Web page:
Downtown's Legacy Gallery looks at the first 20 years of the Visual Arts department with their new exhibit, Core Samples. Get the story on our blog and read what Times Colonist art reviewer Robert Amos has to say about "this carefully chosen and installed exhibition" in this article.
Marcus Milwright wins Craigdarroch
History in Art professor Marcus Milwright was honoured with UVic's Craigdarroch Silver Medal for Excellence in Research this spring. Milwright's award is only the third time the Craigdarroch has been presented to Fine Arts, alongside Lorna Crozier and the Lafayette String Quartet.
UVAC highlights Karl Spreitz's films
The short film archive of Karl Spreitz is now part of the UVic Art Collection. Among the films are studio visits with the likes of Maxwell Bates and Myfanwy Pavelic, which are highlighted in this Times Colonist article.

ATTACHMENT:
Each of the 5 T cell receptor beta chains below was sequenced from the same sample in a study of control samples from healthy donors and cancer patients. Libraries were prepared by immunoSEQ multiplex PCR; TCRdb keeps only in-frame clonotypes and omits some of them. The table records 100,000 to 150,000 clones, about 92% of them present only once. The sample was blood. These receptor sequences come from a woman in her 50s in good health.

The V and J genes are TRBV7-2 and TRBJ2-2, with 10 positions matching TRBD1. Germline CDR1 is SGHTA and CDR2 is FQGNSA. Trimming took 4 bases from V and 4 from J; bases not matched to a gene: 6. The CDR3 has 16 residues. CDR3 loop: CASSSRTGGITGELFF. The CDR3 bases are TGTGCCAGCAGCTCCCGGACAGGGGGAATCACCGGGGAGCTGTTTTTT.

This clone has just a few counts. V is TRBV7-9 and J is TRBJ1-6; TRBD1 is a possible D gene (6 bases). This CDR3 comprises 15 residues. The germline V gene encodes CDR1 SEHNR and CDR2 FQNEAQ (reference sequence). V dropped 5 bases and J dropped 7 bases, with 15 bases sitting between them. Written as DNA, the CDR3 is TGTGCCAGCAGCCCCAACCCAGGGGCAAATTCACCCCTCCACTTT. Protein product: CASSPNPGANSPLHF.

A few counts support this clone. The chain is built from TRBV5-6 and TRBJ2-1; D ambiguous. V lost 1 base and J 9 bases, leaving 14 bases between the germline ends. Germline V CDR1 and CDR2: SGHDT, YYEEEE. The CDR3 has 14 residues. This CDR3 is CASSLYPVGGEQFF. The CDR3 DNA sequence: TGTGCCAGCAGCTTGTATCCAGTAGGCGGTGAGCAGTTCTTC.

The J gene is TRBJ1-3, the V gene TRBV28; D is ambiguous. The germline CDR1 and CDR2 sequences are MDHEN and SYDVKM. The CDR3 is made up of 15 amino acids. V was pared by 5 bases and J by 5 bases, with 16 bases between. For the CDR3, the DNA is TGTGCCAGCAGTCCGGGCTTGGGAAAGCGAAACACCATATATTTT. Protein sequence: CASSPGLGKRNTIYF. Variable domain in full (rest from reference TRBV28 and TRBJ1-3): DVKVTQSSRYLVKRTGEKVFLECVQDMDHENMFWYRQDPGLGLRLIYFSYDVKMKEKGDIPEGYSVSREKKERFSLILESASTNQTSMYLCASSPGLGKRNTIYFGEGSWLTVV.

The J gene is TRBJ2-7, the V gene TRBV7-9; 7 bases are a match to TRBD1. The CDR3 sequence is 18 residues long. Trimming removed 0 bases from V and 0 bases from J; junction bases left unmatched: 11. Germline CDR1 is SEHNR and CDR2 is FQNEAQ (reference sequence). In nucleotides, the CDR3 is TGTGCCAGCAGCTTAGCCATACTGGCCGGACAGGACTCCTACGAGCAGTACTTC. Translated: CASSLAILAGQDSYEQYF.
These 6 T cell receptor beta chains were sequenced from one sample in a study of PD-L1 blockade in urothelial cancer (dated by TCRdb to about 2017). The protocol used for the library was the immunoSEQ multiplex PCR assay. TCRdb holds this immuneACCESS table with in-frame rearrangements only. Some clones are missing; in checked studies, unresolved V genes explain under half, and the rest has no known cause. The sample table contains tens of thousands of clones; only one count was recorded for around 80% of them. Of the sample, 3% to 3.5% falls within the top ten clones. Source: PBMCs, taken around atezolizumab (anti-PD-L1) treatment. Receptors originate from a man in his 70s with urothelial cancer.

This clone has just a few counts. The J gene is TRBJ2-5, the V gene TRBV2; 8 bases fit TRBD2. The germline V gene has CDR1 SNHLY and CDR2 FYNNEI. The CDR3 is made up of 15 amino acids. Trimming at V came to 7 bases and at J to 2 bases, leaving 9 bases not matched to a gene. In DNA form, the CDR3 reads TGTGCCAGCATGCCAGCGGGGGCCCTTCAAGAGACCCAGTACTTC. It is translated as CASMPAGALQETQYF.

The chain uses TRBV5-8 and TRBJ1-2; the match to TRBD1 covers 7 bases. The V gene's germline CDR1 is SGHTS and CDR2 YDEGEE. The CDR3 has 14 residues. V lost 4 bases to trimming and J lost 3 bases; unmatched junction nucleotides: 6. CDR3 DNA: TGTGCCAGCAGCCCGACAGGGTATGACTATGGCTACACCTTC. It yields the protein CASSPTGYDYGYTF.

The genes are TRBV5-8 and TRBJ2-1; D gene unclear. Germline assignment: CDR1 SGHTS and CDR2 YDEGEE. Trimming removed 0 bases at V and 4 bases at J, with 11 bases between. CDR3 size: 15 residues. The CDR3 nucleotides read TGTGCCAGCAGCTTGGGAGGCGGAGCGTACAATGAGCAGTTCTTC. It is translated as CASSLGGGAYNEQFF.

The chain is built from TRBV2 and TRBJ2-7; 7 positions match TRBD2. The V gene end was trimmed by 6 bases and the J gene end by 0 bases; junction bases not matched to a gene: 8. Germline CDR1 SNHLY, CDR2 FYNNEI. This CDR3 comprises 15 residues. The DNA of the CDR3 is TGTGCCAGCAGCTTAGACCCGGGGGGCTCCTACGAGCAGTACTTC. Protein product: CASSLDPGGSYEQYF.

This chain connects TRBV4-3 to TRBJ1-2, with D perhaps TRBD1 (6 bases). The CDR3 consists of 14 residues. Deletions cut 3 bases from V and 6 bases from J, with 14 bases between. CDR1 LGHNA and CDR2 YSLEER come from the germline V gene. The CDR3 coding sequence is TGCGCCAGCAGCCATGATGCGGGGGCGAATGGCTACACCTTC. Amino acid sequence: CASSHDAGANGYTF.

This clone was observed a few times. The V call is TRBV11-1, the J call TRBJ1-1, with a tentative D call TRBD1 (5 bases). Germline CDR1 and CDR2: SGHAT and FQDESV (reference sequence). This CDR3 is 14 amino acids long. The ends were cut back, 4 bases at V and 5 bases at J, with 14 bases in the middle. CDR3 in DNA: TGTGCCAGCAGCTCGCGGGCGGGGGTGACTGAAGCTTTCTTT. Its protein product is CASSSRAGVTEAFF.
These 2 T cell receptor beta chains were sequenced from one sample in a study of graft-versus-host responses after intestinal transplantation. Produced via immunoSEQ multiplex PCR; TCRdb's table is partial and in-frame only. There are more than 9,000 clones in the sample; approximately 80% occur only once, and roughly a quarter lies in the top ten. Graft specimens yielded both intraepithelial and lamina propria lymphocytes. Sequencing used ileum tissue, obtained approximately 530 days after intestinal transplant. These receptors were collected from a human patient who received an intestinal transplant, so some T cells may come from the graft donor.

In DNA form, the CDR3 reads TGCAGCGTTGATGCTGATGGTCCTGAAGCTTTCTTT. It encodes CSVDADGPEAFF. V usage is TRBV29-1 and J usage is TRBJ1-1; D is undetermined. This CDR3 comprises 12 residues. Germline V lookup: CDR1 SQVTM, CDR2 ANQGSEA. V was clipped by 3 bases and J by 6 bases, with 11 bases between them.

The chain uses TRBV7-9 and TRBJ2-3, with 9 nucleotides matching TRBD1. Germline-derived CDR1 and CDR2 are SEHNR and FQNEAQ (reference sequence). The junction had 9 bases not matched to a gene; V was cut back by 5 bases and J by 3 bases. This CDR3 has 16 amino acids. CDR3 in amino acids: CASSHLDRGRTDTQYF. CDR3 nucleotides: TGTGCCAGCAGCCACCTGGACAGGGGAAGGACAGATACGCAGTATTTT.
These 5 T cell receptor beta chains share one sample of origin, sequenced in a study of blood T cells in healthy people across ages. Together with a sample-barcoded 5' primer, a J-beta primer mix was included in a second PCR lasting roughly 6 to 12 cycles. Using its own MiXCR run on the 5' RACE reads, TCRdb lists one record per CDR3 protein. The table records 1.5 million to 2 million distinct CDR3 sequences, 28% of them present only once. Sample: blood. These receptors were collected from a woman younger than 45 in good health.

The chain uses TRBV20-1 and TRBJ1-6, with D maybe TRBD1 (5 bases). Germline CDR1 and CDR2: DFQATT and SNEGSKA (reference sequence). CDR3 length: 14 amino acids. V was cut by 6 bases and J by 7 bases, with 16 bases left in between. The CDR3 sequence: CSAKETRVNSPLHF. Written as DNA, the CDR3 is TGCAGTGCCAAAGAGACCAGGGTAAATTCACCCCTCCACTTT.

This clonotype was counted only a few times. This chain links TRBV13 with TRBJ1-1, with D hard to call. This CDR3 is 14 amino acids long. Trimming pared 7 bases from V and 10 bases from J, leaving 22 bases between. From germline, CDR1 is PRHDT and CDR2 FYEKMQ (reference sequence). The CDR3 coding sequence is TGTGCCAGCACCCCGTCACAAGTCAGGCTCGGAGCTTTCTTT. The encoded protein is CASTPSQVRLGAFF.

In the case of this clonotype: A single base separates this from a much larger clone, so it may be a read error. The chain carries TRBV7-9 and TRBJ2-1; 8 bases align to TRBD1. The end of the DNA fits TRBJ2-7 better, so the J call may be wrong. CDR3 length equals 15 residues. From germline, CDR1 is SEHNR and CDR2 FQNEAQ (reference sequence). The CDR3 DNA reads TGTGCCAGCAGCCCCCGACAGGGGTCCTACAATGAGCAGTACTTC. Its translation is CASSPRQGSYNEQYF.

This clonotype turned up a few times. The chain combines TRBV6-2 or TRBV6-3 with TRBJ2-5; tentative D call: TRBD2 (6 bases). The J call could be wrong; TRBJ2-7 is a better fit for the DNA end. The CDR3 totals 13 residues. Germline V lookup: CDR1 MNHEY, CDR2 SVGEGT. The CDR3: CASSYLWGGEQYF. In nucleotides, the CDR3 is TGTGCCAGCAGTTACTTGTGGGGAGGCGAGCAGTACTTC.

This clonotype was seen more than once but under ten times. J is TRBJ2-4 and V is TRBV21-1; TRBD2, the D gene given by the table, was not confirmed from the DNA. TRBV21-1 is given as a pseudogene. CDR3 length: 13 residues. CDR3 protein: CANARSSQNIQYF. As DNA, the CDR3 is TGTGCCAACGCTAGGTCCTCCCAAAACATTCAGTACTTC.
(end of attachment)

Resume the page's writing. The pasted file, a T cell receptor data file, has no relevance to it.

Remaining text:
Liz Charsley-Jory now artist-in-residence
History in Art (and Theatre) alumna Liz Charsley-Jory is the first Canadian artist-in-residence at London's Dulwich Picture Gallery. Her show Bright Land: West of the Rockies, South of the Thames ran there this spring. Dulwich also has a major show in the works about Emily Carr in 2014.
It's the 5th annual Middle East & Islamic Consortium of BC conference, running March 21-23 at UVic. A collaboration between faculty and students of UVic, SFU and UBC, MEICON kicks off with a keynote presentation of “Representations of Muslim Women: Image and Reality” on March 21 (7pm HSD A240), followed by a full-day faculty symposium focusing on Canada’s contributions to Middle Eastern and Islamic studies—including two sessions on Islamic art and archaeology—on March 22 in the University Club, and a student conference on March 23 in ECS 125.